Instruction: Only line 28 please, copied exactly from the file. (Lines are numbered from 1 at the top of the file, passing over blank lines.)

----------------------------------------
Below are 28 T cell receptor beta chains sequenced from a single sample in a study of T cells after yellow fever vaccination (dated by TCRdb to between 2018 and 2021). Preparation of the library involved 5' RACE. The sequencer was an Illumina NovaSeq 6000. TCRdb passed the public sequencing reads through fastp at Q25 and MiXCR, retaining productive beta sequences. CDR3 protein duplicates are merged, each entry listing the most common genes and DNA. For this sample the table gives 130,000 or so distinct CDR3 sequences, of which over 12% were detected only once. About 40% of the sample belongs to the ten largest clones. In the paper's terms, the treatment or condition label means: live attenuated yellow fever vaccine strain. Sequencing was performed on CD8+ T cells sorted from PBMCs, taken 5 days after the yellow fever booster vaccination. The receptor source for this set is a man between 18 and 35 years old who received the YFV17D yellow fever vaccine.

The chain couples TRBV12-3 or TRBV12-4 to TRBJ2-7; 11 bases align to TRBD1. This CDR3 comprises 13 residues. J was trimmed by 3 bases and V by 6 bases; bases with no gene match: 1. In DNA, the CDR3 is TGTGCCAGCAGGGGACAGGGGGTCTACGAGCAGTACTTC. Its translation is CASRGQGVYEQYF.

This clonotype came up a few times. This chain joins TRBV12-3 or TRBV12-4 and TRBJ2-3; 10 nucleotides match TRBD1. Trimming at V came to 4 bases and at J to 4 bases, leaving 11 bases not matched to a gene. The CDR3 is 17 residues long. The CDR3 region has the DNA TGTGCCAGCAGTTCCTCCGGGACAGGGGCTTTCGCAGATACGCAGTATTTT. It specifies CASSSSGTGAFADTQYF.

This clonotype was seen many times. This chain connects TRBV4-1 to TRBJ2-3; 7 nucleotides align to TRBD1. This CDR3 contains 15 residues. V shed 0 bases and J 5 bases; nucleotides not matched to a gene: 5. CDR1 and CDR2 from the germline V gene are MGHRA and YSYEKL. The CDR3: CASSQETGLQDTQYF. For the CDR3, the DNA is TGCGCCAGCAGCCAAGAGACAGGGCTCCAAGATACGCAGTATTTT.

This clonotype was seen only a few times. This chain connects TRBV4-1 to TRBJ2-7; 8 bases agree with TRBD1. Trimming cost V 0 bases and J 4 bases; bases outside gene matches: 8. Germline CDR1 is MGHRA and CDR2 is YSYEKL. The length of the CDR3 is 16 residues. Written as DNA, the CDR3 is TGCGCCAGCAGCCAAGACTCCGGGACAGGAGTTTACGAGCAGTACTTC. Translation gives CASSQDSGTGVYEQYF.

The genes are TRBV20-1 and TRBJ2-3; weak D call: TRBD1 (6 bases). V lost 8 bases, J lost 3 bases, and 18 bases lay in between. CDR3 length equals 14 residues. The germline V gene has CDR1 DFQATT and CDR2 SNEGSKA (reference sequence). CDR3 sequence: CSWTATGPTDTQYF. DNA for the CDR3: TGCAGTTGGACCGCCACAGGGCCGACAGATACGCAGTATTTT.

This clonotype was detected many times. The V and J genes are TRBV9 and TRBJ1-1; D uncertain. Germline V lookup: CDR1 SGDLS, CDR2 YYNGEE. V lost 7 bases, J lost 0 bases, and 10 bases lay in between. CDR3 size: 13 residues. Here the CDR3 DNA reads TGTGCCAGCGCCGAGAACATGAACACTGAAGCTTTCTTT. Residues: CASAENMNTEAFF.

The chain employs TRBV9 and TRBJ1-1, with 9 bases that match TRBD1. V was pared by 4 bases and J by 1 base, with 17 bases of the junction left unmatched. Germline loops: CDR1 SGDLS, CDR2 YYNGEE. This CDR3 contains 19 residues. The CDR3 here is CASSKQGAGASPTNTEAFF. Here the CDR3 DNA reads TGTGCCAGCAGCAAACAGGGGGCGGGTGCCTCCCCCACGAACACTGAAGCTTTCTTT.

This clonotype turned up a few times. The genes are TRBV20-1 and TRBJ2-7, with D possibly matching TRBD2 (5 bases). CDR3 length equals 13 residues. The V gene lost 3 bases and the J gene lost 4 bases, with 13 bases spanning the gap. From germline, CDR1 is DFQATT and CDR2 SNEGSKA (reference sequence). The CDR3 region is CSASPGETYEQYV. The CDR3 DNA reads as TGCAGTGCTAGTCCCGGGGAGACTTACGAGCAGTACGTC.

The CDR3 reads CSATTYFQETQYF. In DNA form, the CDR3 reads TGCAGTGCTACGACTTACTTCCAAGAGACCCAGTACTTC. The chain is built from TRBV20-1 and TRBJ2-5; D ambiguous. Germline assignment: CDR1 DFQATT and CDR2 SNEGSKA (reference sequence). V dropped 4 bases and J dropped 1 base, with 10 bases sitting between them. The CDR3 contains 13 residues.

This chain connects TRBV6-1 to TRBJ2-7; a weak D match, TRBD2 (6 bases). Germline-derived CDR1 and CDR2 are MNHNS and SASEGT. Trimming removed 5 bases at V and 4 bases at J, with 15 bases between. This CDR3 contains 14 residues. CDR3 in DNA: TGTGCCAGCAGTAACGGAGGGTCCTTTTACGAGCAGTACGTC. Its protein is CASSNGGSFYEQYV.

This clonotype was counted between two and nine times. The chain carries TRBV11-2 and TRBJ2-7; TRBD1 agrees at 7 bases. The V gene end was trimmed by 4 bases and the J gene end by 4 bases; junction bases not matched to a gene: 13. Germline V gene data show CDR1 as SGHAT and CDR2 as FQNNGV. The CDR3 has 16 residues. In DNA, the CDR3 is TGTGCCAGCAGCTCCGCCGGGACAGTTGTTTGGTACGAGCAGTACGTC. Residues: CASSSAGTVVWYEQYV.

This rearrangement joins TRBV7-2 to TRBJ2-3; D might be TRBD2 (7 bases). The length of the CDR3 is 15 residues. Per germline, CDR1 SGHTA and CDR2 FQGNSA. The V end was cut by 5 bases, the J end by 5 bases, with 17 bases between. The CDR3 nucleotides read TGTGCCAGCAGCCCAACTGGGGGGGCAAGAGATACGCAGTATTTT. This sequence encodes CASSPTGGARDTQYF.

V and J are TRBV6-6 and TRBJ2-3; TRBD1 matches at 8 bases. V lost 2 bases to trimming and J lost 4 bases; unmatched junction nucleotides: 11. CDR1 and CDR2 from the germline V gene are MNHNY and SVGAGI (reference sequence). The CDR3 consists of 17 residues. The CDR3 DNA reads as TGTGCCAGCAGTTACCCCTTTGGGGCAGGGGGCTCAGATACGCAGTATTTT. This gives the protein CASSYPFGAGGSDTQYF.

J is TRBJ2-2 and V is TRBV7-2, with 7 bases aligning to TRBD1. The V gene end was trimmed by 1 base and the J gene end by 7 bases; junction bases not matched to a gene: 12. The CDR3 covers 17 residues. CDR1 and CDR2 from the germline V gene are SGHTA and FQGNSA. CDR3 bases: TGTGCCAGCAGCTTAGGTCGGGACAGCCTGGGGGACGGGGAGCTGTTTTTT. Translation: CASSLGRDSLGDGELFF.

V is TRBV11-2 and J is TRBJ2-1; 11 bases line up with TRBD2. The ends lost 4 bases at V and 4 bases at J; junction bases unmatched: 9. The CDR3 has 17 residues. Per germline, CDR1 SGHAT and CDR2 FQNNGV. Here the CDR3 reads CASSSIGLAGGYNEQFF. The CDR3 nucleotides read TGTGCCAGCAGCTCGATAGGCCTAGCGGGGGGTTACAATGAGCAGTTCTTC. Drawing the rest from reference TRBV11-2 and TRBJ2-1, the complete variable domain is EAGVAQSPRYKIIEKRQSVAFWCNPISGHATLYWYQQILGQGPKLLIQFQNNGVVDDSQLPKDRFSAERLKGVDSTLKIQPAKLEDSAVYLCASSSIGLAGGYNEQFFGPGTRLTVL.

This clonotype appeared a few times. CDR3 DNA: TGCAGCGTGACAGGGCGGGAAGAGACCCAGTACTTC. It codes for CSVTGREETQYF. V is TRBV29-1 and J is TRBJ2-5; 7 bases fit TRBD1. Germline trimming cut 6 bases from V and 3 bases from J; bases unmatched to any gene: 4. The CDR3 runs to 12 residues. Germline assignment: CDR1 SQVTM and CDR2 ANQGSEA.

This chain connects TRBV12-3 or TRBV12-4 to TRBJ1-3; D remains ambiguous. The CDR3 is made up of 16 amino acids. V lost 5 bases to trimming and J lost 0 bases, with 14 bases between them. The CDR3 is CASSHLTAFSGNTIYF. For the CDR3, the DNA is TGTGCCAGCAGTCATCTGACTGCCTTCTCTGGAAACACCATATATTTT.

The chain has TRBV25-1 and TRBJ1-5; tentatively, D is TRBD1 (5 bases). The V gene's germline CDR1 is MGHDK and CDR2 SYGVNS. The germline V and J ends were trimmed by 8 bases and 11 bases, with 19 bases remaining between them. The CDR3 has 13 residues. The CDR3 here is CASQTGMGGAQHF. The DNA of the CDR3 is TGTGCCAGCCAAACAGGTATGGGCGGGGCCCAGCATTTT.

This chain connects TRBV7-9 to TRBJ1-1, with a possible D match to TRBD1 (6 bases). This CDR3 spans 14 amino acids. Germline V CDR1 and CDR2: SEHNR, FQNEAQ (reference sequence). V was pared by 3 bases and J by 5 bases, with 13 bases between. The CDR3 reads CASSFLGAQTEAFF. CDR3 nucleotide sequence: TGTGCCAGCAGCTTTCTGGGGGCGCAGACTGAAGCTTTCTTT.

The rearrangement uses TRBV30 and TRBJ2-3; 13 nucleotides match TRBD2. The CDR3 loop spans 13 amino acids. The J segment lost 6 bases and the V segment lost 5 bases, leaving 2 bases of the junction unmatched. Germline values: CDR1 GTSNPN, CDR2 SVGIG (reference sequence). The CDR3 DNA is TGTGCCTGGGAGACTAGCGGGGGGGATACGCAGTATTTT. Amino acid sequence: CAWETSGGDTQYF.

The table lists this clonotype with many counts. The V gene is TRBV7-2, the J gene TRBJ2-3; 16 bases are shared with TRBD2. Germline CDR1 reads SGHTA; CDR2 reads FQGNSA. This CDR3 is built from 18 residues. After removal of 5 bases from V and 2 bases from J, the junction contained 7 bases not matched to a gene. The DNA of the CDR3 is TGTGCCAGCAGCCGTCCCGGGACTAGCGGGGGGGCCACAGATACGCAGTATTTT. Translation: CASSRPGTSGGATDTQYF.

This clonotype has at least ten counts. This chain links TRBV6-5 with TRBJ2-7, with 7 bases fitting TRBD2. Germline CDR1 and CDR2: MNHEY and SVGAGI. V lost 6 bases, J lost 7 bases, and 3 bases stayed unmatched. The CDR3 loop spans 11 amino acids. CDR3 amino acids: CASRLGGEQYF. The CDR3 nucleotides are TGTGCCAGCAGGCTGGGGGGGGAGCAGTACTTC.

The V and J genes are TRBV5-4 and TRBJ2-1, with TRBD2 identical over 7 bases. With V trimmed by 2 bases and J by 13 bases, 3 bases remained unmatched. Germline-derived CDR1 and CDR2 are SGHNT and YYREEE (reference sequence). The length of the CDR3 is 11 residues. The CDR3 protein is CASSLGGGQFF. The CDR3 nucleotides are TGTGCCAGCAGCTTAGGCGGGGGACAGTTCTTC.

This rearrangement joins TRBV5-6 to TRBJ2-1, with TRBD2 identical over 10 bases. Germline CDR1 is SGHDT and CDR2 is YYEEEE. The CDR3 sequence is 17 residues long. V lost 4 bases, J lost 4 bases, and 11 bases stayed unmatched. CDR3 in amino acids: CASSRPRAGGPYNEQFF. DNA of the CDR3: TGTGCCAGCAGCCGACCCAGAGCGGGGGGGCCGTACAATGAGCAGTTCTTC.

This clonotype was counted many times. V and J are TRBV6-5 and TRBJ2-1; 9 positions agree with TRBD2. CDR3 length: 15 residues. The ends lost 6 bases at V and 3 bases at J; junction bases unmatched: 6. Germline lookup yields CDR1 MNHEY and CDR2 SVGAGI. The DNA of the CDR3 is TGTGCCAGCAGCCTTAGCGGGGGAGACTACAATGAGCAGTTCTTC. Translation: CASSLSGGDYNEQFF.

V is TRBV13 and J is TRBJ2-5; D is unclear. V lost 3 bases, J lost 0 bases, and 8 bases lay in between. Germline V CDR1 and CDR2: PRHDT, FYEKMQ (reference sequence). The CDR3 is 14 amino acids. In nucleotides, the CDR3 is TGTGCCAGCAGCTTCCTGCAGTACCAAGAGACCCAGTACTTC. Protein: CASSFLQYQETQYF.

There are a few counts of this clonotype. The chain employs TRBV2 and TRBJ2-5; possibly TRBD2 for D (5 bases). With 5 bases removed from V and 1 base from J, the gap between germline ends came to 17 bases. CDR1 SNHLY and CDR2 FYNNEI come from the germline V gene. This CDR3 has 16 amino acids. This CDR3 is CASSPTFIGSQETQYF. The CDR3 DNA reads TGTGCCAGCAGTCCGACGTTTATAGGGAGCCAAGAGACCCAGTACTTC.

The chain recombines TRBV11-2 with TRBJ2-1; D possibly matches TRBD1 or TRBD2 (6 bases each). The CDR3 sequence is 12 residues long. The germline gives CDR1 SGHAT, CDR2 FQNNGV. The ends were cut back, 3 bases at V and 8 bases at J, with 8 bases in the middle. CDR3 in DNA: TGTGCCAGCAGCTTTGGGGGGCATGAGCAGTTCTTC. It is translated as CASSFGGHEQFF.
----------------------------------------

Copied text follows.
There are a few counts of this clonotype. The chain employs TRBV2 and TRBJ2-5; possibly TRBD2 for D (5 bases). With 5 bases removed from V and 1 base from J, the gap between germline ends came to 17 bases. CDR1 SNHLY and CDR2 FYNNEI come from the germline V gene. This CDR3 has 16 amino acids. This CDR3 is CASSPTFIGSQETQYF. The CDR3 DNA reads TGTGCCAGCAGTCCGACGTTTATAGGGAGCCAAGAGACCCAGTACTTC.